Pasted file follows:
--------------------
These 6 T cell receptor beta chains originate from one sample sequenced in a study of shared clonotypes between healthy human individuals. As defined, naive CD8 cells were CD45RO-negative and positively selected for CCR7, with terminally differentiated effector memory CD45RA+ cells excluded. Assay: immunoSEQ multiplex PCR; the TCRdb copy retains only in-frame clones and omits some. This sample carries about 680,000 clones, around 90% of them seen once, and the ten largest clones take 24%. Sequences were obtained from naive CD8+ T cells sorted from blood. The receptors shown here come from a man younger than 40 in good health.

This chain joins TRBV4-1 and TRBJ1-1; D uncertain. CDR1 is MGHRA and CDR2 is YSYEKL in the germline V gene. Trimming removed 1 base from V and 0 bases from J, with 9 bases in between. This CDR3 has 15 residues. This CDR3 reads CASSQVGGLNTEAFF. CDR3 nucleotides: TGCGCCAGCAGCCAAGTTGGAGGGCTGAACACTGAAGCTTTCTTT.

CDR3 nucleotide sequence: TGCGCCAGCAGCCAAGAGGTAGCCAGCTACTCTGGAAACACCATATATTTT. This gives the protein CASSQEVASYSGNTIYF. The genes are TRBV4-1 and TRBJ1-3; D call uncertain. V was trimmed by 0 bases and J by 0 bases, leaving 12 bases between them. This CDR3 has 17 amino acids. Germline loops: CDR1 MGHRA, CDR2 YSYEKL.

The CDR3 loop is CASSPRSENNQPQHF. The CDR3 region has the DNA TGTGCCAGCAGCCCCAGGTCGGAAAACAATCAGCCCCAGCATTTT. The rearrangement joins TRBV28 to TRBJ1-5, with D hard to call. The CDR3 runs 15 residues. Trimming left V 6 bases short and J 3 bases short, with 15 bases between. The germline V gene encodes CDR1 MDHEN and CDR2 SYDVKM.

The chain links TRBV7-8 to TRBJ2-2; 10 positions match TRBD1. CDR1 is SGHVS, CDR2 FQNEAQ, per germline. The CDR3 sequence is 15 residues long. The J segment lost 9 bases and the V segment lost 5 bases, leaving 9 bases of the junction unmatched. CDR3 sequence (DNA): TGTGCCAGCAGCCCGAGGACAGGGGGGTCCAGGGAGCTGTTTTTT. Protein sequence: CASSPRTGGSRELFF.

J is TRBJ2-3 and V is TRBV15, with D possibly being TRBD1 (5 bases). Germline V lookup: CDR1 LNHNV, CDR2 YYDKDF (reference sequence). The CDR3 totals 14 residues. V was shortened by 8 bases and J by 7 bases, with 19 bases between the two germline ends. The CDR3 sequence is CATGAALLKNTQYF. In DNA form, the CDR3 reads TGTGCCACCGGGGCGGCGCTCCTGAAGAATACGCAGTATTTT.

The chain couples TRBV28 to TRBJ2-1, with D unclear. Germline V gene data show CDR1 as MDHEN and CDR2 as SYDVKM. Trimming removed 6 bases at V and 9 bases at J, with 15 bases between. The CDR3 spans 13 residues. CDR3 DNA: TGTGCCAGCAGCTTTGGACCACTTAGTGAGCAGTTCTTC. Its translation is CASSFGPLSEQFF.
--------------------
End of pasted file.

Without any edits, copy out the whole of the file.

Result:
These 6 T cell receptor beta chains originate from one sample sequenced in a study of shared clonotypes between healthy human individuals. As defined, naive CD8 cells were CD45RO-negative and positively selected for CCR7, with terminally differentiated effector memory CD45RA+ cells excluded. Assay: immunoSEQ multiplex PCR; the TCRdb copy retains only in-frame clones and omits some. This sample carries about 680,000 clones, around 90% of them seen once, and the ten largest clones take 24%. Sequences were obtained from naive CD8+ T cells sorted from blood. The receptors shown here come from a man younger than 40 in good health.

This chain joins TRBV4-1 and TRBJ1-1; D uncertain. CDR1 is MGHRA and CDR2 is YSYEKL in the germline V gene. Trimming removed 1 base from V and 0 bases from J, with 9 bases in between. This CDR3 has 15 residues. This CDR3 reads CASSQVGGLNTEAFF. CDR3 nucleotides: TGCGCCAGCAGCCAAGTTGGAGGGCTGAACACTGAAGCTTTCTTT.

CDR3 nucleotide sequence: TGCGCCAGCAGCCAAGAGGTAGCCAGCTACTCTGGAAACACCATATATTTT. This gives the protein CASSQEVASYSGNTIYF. The genes are TRBV4-1 and TRBJ1-3; D call uncertain. V was trimmed by 0 bases and J by 0 bases, leaving 12 bases between them. This CDR3 has 17 amino acids. Germline loops: CDR1 MGHRA, CDR2 YSYEKL.

The CDR3 loop is CASSPRSENNQPQHF. The CDR3 region has the DNA TGTGCCAGCAGCCCCAGGTCGGAAAACAATCAGCCCCAGCATTTT. The rearrangement joins TRBV28 to TRBJ1-5, with D hard to call. The CDR3 runs 15 residues. Trimming left V 6 bases short and J 3 bases short, with 15 bases between. The germline V gene encodes CDR1 MDHEN and CDR2 SYDVKM.

The chain links TRBV7-8 to TRBJ2-2; 10 positions match TRBD1. CDR1 is SGHVS, CDR2 FQNEAQ, per germline. The CDR3 sequence is 15 residues long. The J segment lost 9 bases and the V segment lost 5 bases, leaving 9 bases of the junction unmatched. CDR3 sequence (DNA): TGTGCCAGCAGCCCGAGGACAGGGGGGTCCAGGGAGCTGTTTTTT. Protein sequence: CASSPRTGGSRELFF.

J is TRBJ2-3 and V is TRBV15, with D possibly being TRBD1 (5 bases). Germline V lookup: CDR1 LNHNV, CDR2 YYDKDF (reference sequence). The CDR3 totals 14 residues. V was shortened by 8 bases and J by 7 bases, with 19 bases between the two germline ends. The CDR3 sequence is CATGAALLKNTQYF. In DNA form, the CDR3 reads TGTGCCACCGGGGCGGCGCTCCTGAAGAATACGCAGTATTTT.

The chain couples TRBV28 to TRBJ2-1, with D unclear. Germline V gene data show CDR1 as MDHEN and CDR2 as SYDVKM. Trimming removed 6 bases at V and 9 bases at J, with 15 bases between. The CDR3 spans 13 residues. CDR3 DNA: TGTGCCAGCAGCTTTGGACCACTTAGTGAGCAGTTCTTC. Its translation is CASSFGPLSEQFF.